After some hectic off-field activity, the fifth and final India vs England Test in Manchester Test between had to be postponed indefinitely owing to the Covid-19 outbreak in the India squad.
India were the better side in the India vs England series and they came into the final Test match leading 2-1 in the series. However, the series had to be called off due to the prevailing scenario in the Indian camp.
Captain Virat Kohli is said to have conveyed on behalf of the Indian cricketers that an infection could show up in the next couple of days among the tourists – as the negative Covid-19 test results on the eve of the match were not a guarantee of an infection not germinating.
He reportedly suggested to the BCCI officials that the start of the match be postponed by two to three days.
Kohli also pointed out that with head coach Ravi Shastri down with Covid and several other members of the support staff likewise, India would have to enter a crucial Test without key off-field advisers and strategists and back-up officials, including physiotherapists.
The schedule for domestic and international fixtures in an English cricket season is decided nearly a year in advance and cannot generally be tweaked ad hoc. The decision not to go ahead with the Test was officially taken just two hours before the start of play.
Manchester Test: ECB set to lose up to 20 million
According to reports, the postponement of Manchester Test t will definitely prove costly for the England and Wales Cricket Board (ECB), which gets much of its revenue from men’s Test matches and could be down a further 20 million pounds ($27.7 million) with no Test at Old Trafford.
Lancashire County Cricket Club (LCCC) will also have to deal with a big financial setback with an estimated loss of close of 1 million pounds.
Former England captain and now a cricket pundit Nasser Hussain said that the IPL was non-negotiable for the Indian cricket board, adding that the BCCI was not too happy about the positioning of the fifth Test close to the IPL, which is being held in the United Arab Emirates.
In fact, Tom Harrison, the Chief Executive Officer (CEO) of ECB has said that England and India facing each other in a rescheduled Manchester Test will be a stand-alone situation.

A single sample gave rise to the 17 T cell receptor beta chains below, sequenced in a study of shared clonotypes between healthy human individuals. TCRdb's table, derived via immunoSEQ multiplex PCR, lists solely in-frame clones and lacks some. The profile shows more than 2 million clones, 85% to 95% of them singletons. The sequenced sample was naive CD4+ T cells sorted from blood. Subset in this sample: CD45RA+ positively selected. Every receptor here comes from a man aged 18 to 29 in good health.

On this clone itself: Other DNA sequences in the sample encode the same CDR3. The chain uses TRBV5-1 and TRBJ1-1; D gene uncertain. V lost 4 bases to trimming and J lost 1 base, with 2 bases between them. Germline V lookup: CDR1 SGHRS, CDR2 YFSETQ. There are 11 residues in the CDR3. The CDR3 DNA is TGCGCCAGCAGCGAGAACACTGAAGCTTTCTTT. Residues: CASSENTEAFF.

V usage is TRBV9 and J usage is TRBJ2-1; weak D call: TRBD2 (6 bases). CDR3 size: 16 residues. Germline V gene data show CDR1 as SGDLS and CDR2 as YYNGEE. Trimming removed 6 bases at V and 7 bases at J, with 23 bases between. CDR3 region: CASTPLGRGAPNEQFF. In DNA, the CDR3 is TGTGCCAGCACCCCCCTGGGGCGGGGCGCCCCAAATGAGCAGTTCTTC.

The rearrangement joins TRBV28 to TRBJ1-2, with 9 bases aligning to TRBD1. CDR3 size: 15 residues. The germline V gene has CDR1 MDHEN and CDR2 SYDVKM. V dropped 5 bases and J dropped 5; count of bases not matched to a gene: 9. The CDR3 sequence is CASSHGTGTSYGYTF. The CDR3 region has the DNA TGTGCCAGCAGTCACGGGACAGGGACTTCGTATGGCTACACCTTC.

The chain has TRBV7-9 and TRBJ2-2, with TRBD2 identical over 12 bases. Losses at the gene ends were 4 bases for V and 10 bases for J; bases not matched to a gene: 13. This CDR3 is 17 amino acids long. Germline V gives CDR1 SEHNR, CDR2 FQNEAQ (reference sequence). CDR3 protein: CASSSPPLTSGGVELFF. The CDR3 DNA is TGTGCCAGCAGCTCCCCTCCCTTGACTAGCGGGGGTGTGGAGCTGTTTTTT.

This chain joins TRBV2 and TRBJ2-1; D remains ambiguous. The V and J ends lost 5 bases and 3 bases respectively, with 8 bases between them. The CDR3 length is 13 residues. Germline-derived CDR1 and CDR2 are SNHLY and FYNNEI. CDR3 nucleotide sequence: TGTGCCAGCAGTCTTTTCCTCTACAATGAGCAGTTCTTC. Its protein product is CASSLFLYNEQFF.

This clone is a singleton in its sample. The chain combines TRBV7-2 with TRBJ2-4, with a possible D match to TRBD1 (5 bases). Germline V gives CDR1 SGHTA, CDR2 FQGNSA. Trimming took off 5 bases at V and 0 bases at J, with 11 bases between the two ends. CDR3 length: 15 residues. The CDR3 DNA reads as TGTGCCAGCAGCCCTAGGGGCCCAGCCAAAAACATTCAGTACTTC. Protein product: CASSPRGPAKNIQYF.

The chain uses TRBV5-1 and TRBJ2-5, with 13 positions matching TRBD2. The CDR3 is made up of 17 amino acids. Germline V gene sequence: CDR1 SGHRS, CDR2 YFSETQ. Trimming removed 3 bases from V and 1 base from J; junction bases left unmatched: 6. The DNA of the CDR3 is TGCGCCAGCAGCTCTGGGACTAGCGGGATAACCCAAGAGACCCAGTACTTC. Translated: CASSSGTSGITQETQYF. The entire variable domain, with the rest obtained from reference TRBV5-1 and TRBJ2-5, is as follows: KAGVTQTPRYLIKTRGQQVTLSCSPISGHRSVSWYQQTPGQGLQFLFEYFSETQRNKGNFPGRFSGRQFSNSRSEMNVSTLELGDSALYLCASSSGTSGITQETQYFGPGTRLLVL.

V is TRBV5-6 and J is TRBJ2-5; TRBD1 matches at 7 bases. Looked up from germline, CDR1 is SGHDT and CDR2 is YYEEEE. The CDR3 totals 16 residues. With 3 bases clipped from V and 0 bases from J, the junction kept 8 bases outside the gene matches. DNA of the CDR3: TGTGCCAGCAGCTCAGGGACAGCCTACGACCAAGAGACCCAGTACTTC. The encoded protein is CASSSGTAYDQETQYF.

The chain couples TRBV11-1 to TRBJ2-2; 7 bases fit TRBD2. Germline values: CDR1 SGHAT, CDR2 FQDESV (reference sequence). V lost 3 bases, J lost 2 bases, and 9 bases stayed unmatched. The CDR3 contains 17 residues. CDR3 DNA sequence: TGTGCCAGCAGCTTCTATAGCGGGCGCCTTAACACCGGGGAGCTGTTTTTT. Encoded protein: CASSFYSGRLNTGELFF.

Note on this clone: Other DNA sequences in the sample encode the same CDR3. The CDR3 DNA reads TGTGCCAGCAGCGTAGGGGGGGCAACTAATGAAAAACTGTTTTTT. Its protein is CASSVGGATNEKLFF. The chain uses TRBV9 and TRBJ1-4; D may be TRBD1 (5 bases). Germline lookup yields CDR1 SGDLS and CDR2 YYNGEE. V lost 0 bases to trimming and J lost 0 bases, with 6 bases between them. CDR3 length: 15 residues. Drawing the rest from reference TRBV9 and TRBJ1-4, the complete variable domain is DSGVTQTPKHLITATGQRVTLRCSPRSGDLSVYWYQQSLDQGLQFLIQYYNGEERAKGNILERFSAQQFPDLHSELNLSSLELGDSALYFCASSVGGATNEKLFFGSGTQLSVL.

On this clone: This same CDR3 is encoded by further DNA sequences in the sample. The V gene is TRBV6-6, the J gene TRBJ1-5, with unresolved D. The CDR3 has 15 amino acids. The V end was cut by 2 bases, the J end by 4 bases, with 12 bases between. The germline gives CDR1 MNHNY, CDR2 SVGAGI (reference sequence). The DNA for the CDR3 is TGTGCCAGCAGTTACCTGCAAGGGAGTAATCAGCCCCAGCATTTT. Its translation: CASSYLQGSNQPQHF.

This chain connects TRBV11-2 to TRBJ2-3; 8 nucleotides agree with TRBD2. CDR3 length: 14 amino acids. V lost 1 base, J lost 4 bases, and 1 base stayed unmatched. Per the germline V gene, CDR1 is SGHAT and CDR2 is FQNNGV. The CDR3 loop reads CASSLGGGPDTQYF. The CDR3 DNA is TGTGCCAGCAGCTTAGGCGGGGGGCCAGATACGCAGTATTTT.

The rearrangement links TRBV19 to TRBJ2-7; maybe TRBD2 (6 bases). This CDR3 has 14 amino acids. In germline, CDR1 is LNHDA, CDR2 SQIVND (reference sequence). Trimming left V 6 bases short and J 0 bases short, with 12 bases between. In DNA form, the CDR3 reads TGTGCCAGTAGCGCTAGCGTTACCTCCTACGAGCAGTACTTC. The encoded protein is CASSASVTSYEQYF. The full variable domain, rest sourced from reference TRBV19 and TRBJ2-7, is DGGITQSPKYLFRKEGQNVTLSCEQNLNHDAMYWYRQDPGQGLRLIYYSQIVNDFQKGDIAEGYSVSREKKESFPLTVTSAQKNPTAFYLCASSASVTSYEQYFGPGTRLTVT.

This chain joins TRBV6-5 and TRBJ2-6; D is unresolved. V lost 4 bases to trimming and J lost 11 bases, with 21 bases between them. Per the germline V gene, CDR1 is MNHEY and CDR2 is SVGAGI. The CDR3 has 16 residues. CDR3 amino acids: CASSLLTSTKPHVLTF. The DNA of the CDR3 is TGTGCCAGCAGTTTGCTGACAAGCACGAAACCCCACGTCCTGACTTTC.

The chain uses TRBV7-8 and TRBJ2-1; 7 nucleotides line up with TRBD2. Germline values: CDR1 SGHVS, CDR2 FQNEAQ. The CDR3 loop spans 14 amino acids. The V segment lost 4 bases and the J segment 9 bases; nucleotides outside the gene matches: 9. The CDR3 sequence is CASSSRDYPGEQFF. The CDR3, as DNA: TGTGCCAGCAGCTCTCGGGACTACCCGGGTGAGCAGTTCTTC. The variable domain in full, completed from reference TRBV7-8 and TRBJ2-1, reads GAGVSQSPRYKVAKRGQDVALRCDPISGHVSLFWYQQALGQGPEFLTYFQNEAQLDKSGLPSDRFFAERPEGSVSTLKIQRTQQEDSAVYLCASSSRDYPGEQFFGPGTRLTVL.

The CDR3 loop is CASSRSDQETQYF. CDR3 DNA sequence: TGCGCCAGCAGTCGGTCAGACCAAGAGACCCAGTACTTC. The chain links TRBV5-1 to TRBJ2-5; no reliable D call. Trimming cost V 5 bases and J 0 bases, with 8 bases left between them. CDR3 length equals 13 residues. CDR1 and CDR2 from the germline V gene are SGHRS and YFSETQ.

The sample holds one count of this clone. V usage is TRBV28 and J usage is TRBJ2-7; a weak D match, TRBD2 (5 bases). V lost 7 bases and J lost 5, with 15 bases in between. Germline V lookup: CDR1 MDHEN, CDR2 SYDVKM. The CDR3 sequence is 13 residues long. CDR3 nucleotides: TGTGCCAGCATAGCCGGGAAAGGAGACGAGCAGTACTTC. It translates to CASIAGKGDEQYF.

Manchester Test: IPL plays a part?
The biggest question is how the Test series will be resolved. That the ECB quickly retracted their assertion India had forfeited the match is important because a forfeiture would give England the match, a share of the series and World Test Championship points.
Almost 80,000 tickets of the Manchester Test had been sold in advance for the first four days, with fans set for a full refund.
If the Test series was the only thing on the BCCI and India’s agenda, they could well have waited for a few days, allowed things to calm down, gain clarity on who might be identified a “close contact” and then move the series towards the finale it deserved.
Instead, the second leg of the IPL, which was suspended after the bio-bubbles were somehow breached in April and May in India, has been squeezed in from the 19th of September.
The second leg of the IPL 2021 is all set to begin on September 19 after it was postponed earlier in the year due to the surge in Covid-19 cases in India and a few of the players in the bio-bubble testing positive for the virus.
India are due to travel to England to play three Twenty20 and three one-day internationals in July next year, presenting one opportunity for a Test to be played.
India and the BCCI almost always get their way, they did this time as well, but at at expense of an average cricket fan!